India comes into their fourth match of the 2022 FIFA World Cup campaign under heavy pressure as they face a must-win match with some of their crucial players missing at the back. However, while it may seem that way by their previous results, Afghanistan are no pushovers in their backyard.
Prior to the crisis on the land, Afghanistan had been very close to the sport with their first national football team founded as early as in 1922, although it took them 19 years to play an international game, which was against Iran in 1941. Seven years later the nation was brought into FIFA’s ambit in 1948, but it took six more years for Asian Football Confederation (AFC) to bring them into the fold.
While they are not one of the best on the continent, Afghanistan have featured sparingly on the world football stage with their first and only FIFA international match coming at the 1948 Summer Olympic Games against Luxembourg on July 26. In fact, before the Soviet-Afghan War started, the national team used to compete in the AFC Asian Cup as well.
After a gap between 1984-2002 and the death of the Taliban regime, the national team started with competing in the Asian Games. Soon after, they were seen playing in the likes of the 2003 SAFF Gold Cup, 2004 AFC Asian Cup qualification, 2005 South Asian Football Federation Gold Cup, AFC Challenge Cup 2006, 2006 FIFA World Cup qualification, and more. They took their time to settle before eventually lifting the SAFF Championship in 2013.
Formation and Tactics
Handing over the job to an inexperienced Anoush Dastgir from the experienced German Otto Pfister, after giving the latter just six games to manage was a risky move, but the federation seems to have their full trust in the former caretaker manager.
Dastgir has tweaked a few things or two after taking over and the narrow attack is one of them. From the 4-1-4-1 design, which Pfister used to deploy, the native has chosen the conventional 4-3-3 mostly, which has been seen changing into 4-3-1-2 as and when needed.
Having been just four games in charge, Dastgir has just one win. And having been pitted into a group, where they are in terms of advancing into the next stage, the Afghan players have played with nothing to lose. But, Dastgir has, quite interestingly, experimented with players’ positions and while his first eleven is set, it hasn't stopped him from turning a defender into the midfield and a playmaker into central midfielder from time to time.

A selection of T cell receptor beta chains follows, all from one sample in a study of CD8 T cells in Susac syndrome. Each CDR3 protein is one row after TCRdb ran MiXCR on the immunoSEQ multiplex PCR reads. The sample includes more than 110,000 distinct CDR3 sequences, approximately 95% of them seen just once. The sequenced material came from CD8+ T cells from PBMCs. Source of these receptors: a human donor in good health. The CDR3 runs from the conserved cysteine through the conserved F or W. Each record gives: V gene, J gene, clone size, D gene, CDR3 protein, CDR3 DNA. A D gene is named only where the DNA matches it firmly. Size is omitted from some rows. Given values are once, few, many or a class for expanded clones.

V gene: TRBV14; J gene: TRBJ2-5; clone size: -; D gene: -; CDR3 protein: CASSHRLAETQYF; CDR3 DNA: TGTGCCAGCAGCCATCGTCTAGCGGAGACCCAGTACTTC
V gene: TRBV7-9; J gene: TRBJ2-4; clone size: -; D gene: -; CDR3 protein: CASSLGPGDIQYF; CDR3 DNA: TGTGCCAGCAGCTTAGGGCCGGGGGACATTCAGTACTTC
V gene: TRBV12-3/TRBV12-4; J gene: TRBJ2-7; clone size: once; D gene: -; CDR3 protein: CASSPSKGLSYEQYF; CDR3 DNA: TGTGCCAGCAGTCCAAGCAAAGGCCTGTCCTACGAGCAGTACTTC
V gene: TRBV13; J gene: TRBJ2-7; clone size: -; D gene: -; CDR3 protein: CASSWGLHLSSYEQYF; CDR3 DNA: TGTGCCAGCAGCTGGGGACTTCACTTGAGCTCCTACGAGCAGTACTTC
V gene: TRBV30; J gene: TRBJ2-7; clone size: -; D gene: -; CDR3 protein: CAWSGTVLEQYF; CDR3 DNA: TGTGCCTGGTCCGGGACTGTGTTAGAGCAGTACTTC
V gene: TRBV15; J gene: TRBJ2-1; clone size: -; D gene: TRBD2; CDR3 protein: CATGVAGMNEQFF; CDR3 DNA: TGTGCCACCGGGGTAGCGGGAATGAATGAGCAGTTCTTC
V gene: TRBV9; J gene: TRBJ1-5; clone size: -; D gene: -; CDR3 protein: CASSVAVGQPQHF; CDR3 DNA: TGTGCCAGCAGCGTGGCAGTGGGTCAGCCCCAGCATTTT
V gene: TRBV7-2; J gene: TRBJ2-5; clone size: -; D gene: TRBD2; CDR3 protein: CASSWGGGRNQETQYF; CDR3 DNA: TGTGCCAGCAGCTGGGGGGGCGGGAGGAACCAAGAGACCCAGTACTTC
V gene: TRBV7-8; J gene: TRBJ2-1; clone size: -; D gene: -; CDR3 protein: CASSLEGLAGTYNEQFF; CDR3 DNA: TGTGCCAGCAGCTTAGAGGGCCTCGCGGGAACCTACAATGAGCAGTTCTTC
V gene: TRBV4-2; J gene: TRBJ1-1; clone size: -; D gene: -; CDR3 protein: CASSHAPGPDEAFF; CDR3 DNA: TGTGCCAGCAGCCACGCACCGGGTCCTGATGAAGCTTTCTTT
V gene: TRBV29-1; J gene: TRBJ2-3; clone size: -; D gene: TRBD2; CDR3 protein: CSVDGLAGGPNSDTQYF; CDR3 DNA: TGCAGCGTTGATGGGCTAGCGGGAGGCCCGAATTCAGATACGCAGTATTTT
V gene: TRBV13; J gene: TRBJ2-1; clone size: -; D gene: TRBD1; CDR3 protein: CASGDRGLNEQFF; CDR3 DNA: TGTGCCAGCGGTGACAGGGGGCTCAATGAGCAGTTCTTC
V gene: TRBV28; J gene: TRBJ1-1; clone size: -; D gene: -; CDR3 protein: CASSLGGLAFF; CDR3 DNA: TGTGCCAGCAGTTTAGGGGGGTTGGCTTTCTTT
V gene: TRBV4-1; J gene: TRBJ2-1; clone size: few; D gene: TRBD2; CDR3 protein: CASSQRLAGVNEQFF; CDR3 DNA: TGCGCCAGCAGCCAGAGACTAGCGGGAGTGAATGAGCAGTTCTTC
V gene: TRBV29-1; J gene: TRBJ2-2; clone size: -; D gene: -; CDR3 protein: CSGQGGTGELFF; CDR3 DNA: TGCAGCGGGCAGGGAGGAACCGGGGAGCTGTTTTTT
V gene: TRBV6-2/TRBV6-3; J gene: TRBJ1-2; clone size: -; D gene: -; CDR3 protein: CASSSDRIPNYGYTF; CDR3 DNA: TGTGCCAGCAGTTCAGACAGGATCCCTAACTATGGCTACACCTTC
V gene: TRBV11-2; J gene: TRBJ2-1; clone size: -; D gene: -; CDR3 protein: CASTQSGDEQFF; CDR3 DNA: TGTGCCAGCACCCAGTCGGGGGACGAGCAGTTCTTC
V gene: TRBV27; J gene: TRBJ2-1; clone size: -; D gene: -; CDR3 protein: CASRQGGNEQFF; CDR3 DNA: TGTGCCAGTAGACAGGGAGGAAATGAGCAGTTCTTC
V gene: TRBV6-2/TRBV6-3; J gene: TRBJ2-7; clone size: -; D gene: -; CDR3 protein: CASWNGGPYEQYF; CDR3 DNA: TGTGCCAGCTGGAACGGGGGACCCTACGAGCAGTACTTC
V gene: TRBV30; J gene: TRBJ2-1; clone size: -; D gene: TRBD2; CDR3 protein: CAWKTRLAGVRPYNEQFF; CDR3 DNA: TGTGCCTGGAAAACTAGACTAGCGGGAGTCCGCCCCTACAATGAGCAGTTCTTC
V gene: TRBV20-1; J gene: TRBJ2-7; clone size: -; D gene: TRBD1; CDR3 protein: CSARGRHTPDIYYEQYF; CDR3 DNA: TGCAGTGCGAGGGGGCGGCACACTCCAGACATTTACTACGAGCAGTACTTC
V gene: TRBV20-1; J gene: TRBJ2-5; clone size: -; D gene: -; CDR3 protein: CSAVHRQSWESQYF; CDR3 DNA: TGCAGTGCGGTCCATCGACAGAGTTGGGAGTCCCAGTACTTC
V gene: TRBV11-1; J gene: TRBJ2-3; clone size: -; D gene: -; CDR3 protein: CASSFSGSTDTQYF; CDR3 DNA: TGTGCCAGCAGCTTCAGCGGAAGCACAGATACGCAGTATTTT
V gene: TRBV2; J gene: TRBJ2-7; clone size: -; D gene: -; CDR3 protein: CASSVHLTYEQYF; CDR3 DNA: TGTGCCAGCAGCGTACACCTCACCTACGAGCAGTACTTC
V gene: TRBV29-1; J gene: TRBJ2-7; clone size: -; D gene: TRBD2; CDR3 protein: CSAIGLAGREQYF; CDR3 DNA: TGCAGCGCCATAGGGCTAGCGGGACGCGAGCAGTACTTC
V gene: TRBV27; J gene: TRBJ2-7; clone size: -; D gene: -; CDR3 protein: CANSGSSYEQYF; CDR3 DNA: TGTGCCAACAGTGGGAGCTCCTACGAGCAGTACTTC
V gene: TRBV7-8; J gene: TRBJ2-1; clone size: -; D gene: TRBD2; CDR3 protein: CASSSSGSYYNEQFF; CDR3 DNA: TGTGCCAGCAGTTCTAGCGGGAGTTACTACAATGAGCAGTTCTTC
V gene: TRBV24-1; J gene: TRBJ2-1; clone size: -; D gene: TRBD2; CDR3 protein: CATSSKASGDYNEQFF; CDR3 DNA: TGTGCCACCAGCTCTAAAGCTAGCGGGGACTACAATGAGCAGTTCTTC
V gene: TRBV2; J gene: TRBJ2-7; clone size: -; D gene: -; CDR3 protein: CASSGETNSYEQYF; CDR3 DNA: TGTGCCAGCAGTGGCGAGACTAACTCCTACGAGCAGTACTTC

The 29-year-old has been a pragmatic manager and would play as per opponents’ strengths. Hence, against a visiting Indian team, who would probably take time to adjust to the artificial turf and struggle to find their passes, the Blue Tigers could expect an uber-offensive approach causing them discomfort.
Afghanistan have shipped in nine goals in the three World Cup qualifiers matches, and scoring once in the process, which came from their skipper Farshad Noor. And upon digging further, Noor was quite a revelation being the most high profile name in the Afghanistan squad. Having graduated from Dutch giants PSV Eindhoven’s youth system, Noor was a part of their senior squad from 2013 to 2015, although he never could play for the club. The 25-year-old defender, who can also play as a midfielder, is currently plying his trade with Cypriot first division club Nea Salamis. Noor could be the man to look out for.
A more known player to Indians would be Haroon Amiri. The central defender has been a regular for Dastgir and is very well acquainted to the football scene in India. He had first come to India back in 2011, when he had signed for Mumbai FC. Thereafter, he had played for Dempo SC and was also a part of FC Goa in the inaugural ISL edition. He had left India a brief time before being roped in by I-League side Gokulam Kerala FC again.
Well, the mission is simple. India are three games into the group stage and are yet to walk away with a win, hence, a win by a big margin would be the best option. And given how leaky Afghanistan have been in their World Cup campaign so far, the Blue Tigers should take confidence approaching the game.
Igor Stimac’s tactics have been questioned now and the Croatian has seemingly gone into his defensive shell, as was seen in the match against Bangladesh. It would be good if the team opted for an ultra offensive 4-1-2-3 to begin with, against Afghanistan, rather than the teams passive 4-2-3-1 formation.
The likes of Sahal Abdul Samad and Brandon Fernandez have the necessary attacking and creating attributes to inflict suffering on opponents and Stimac should let them free. With Udanta Singh and Ashique Kuruniyan on the flanks, Sunil Chhetri and Manvir Singh could interchange places at will to provide both physicality and finesse to their sting. In the absence of Sandesh Jhingan and Rowlin Borges, India's defence might seem a bit shaky, but it would one of those games where the offence would be the best defence.